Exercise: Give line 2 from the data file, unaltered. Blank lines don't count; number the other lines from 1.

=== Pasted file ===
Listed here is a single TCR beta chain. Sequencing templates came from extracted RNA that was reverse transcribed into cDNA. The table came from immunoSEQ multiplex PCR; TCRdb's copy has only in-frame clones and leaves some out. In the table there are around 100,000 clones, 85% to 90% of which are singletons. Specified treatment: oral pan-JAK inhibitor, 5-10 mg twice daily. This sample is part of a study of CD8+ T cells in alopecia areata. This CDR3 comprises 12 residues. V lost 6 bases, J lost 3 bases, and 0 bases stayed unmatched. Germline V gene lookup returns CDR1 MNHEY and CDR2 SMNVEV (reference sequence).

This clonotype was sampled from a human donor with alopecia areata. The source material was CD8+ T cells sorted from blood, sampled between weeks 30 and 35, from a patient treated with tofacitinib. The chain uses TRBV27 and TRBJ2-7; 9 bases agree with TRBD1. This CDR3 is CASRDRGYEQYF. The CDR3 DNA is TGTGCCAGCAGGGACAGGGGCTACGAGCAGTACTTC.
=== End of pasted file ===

This clonotype was sampled from a human donor with alopecia areata. The source material was CD8+ T cells sorted from blood, sampled between weeks 30 and 35, from a patient treated with tofacitinib. The chain uses TRBV27 and TRBJ2-7; 9 bases agree with TRBD1. This CDR3 is CASRDRGYEQYF. The CDR3 DNA is TGTGCCAGCAGGGACAGGGGCTACGAGCAGTACTTC.